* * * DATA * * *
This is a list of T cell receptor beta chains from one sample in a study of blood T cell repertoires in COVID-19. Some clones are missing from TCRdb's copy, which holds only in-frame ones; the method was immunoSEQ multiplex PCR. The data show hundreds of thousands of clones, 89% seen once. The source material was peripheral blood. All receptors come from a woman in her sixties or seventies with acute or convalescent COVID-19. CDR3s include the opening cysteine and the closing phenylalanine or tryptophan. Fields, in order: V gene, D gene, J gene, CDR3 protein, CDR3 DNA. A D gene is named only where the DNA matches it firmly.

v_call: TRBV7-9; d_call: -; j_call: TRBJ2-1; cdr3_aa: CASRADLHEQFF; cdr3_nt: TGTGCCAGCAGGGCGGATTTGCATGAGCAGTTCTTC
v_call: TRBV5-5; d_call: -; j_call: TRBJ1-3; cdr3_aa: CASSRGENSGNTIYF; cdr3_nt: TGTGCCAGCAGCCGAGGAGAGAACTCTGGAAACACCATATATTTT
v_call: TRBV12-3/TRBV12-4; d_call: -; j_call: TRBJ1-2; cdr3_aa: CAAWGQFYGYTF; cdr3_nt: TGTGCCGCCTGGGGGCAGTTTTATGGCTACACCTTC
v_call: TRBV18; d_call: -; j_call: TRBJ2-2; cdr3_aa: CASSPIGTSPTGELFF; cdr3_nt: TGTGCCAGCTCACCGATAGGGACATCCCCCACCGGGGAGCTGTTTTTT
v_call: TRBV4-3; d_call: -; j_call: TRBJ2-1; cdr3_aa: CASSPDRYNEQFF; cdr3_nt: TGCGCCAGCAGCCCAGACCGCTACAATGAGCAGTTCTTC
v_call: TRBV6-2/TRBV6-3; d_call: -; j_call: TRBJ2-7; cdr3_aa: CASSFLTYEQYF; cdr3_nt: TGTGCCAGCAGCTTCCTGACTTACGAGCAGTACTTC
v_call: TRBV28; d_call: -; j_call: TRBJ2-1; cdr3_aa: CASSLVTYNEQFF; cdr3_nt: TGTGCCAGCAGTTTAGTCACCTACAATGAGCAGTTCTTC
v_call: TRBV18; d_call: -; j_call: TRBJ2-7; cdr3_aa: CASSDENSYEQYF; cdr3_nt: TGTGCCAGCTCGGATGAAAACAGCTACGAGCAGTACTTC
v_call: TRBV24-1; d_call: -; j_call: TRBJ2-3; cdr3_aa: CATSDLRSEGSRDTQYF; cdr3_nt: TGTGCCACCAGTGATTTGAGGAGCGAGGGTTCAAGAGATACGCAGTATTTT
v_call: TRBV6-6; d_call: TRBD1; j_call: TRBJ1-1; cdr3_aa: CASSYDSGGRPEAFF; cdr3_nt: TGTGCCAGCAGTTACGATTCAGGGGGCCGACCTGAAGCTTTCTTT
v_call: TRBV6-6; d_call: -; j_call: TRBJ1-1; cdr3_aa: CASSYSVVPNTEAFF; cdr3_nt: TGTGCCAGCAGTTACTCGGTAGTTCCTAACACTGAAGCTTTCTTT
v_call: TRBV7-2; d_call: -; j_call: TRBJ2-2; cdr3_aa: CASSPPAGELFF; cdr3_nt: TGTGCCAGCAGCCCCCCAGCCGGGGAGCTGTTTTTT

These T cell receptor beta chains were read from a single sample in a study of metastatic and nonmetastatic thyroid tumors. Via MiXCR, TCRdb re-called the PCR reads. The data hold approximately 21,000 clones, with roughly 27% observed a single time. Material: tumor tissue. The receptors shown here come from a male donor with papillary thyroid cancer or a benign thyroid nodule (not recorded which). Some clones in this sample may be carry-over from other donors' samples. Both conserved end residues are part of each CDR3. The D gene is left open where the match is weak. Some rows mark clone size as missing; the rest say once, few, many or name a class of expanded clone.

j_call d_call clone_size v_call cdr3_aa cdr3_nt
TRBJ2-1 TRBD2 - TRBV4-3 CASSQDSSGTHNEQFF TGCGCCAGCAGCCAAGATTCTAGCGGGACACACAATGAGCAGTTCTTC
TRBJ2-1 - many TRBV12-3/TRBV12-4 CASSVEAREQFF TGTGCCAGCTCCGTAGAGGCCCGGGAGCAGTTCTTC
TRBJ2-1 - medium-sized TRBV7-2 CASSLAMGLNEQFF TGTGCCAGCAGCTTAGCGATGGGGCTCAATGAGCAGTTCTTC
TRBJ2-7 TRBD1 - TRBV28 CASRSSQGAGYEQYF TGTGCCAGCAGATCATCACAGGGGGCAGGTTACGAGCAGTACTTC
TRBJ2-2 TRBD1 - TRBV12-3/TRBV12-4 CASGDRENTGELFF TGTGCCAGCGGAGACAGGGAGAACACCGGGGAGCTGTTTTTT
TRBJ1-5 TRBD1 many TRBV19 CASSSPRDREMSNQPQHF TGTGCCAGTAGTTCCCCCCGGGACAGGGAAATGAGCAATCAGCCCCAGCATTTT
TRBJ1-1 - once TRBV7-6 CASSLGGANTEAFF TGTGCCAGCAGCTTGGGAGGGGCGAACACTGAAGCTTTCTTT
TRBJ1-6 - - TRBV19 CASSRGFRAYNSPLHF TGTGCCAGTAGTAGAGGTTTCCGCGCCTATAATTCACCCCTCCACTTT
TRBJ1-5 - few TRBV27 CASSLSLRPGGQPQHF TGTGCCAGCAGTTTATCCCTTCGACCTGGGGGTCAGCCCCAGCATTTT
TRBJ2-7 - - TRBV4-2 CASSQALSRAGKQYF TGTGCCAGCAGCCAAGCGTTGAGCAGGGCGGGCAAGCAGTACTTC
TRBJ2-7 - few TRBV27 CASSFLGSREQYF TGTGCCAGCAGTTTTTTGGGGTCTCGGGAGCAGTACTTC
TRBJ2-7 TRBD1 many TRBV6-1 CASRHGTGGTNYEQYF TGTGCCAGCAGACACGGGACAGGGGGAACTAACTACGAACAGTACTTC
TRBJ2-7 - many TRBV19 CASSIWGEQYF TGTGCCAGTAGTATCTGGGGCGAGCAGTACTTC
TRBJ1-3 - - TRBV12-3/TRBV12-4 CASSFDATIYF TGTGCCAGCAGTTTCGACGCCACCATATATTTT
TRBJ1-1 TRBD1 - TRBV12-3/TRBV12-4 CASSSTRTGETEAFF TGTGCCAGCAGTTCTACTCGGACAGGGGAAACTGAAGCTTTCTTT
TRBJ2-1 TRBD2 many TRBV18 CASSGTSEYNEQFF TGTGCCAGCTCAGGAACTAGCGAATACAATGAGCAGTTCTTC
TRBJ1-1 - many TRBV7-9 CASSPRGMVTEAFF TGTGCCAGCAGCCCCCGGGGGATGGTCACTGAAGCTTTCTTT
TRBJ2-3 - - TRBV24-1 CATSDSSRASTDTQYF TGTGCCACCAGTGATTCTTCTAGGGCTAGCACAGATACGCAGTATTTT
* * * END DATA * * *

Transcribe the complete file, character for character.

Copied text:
This is a list of T cell receptor beta chains from one sample in a study of blood T cell repertoires in COVID-19. Some clones are missing from TCRdb's copy, which holds only in-frame ones; the method was immunoSEQ multiplex PCR. The data show hundreds of thousands of clones, 89% seen once. The source material was peripheral blood. All receptors come from a woman in her sixties or seventies with acute or convalescent COVID-19. CDR3s include the opening cysteine and the closing phenylalanine or tryptophan. Fields, in order: V gene, D gene, J gene, CDR3 protein, CDR3 DNA. A D gene is named only where the DNA matches it firmly.

v_call: TRBV7-9; d_call: -; j_call: TRBJ2-1; cdr3_aa: CASRADLHEQFF; cdr3_nt: TGTGCCAGCAGGGCGGATTTGCATGAGCAGTTCTTC
v_call: TRBV5-5; d_call: -; j_call: TRBJ1-3; cdr3_aa: CASSRGENSGNTIYF; cdr3_nt: TGTGCCAGCAGCCGAGGAGAGAACTCTGGAAACACCATATATTTT
v_call: TRBV12-3/TRBV12-4; d_call: -; j_call: TRBJ1-2; cdr3_aa: CAAWGQFYGYTF; cdr3_nt: TGTGCCGCCTGGGGGCAGTTTTATGGCTACACCTTC
v_call: TRBV18; d_call: -; j_call: TRBJ2-2; cdr3_aa: CASSPIGTSPTGELFF; cdr3_nt: TGTGCCAGCTCACCGATAGGGACATCCCCCACCGGGGAGCTGTTTTTT
v_call: TRBV4-3; d_call: -; j_call: TRBJ2-1; cdr3_aa: CASSPDRYNEQFF; cdr3_nt: TGCGCCAGCAGCCCAGACCGCTACAATGAGCAGTTCTTC
v_call: TRBV6-2/TRBV6-3; d_call: -; j_call: TRBJ2-7; cdr3_aa: CASSFLTYEQYF; cdr3_nt: TGTGCCAGCAGCTTCCTGACTTACGAGCAGTACTTC
v_call: TRBV28; d_call: -; j_call: TRBJ2-1; cdr3_aa: CASSLVTYNEQFF; cdr3_nt: TGTGCCAGCAGTTTAGTCACCTACAATGAGCAGTTCTTC
v_call: TRBV18; d_call: -; j_call: TRBJ2-7; cdr3_aa: CASSDENSYEQYF; cdr3_nt: TGTGCCAGCTCGGATGAAAACAGCTACGAGCAGTACTTC
v_call: TRBV24-1; d_call: -; j_call: TRBJ2-3; cdr3_aa: CATSDLRSEGSRDTQYF; cdr3_nt: TGTGCCACCAGTGATTTGAGGAGCGAGGGTTCAAGAGATACGCAGTATTTT
v_call: TRBV6-6; d_call: TRBD1; j_call: TRBJ1-1; cdr3_aa: CASSYDSGGRPEAFF; cdr3_nt: TGTGCCAGCAGTTACGATTCAGGGGGCCGACCTGAAGCTTTCTTT
v_call: TRBV6-6; d_call: -; j_call: TRBJ1-1; cdr3_aa: CASSYSVVPNTEAFF; cdr3_nt: TGTGCCAGCAGTTACTCGGTAGTTCCTAACACTGAAGCTTTCTTT
v_call: TRBV7-2; d_call: -; j_call: TRBJ2-2; cdr3_aa: CASSPPAGELFF; cdr3_nt: TGTGCCAGCAGCCCCCCAGCCGGGGAGCTGTTTTTT

These T cell receptor beta chains were read from a single sample in a study of metastatic and nonmetastatic thyroid tumors. Via MiXCR, TCRdb re-called the PCR reads. The data hold approximately 21,000 clones, with roughly 27% observed a single time. Material: tumor tissue. The receptors shown here come from a male donor with papillary thyroid cancer or a benign thyroid nodule (not recorded which). Some clones in this sample may be carry-over from other donors' samples. Both conserved end residues are part of each CDR3. The D gene is left open where the match is weak. Some rows mark clone size as missing; the rest say once, few, many or name a class of expanded clone.

j_call d_call clone_size v_call cdr3_aa cdr3_nt
TRBJ2-1 TRBD2 - TRBV4-3 CASSQDSSGTHNEQFF TGCGCCAGCAGCCAAGATTCTAGCGGGACACACAATGAGCAGTTCTTC
TRBJ2-1 - many TRBV12-3/TRBV12-4 CASSVEAREQFF TGTGCCAGCTCCGTAGAGGCCCGGGAGCAGTTCTTC
TRBJ2-1 - medium-sized TRBV7-2 CASSLAMGLNEQFF TGTGCCAGCAGCTTAGCGATGGGGCTCAATGAGCAGTTCTTC
TRBJ2-7 TRBD1 - TRBV28 CASRSSQGAGYEQYF TGTGCCAGCAGATCATCACAGGGGGCAGGTTACGAGCAGTACTTC
TRBJ2-2 TRBD1 - TRBV12-3/TRBV12-4 CASGDRENTGELFF TGTGCCAGCGGAGACAGGGAGAACACCGGGGAGCTGTTTTTT
TRBJ1-5 TRBD1 many TRBV19 CASSSPRDREMSNQPQHF TGTGCCAGTAGTTCCCCCCGGGACAGGGAAATGAGCAATCAGCCCCAGCATTTT
TRBJ1-1 - once TRBV7-6 CASSLGGANTEAFF TGTGCCAGCAGCTTGGGAGGGGCGAACACTGAAGCTTTCTTT
TRBJ1-6 - - TRBV19 CASSRGFRAYNSPLHF TGTGCCAGTAGTAGAGGTTTCCGCGCCTATAATTCACCCCTCCACTTT
TRBJ1-5 - few TRBV27 CASSLSLRPGGQPQHF TGTGCCAGCAGTTTATCCCTTCGACCTGGGGGTCAGCCCCAGCATTTT
TRBJ2-7 - - TRBV4-2 CASSQALSRAGKQYF TGTGCCAGCAGCCAAGCGTTGAGCAGGGCGGGCAAGCAGTACTTC
TRBJ2-7 - few TRBV27 CASSFLGSREQYF TGTGCCAGCAGTTTTTTGGGGTCTCGGGAGCAGTACTTC
TRBJ2-7 TRBD1 many TRBV6-1 CASRHGTGGTNYEQYF TGTGCCAGCAGACACGGGACAGGGGGAACTAACTACGAACAGTACTTC
TRBJ2-7 - many TRBV19 CASSIWGEQYF TGTGCCAGTAGTATCTGGGGCGAGCAGTACTTC
TRBJ1-3 - - TRBV12-3/TRBV12-4 CASSFDATIYF TGTGCCAGCAGTTTCGACGCCACCATATATTTT
TRBJ1-1 TRBD1 - TRBV12-3/TRBV12-4 CASSSTRTGETEAFF TGTGCCAGCAGTTCTACTCGGACAGGGGAAACTGAAGCTTTCTTT
TRBJ2-1 TRBD2 many TRBV18 CASSGTSEYNEQFF TGTGCCAGCTCAGGAACTAGCGAATACAATGAGCAGTTCTTC
TRBJ1-1 - many TRBV7-9 CASSPRGMVTEAFF TGTGCCAGCAGCCCCCGGGGGATGGTCACTGAAGCTTTCTTT
TRBJ2-3 - - TRBV24-1 CATSDSSRASTDTQYF TGTGCCACCAGTGATTCTTCTAGGGCTAGCACAGATACGCAGTATTTT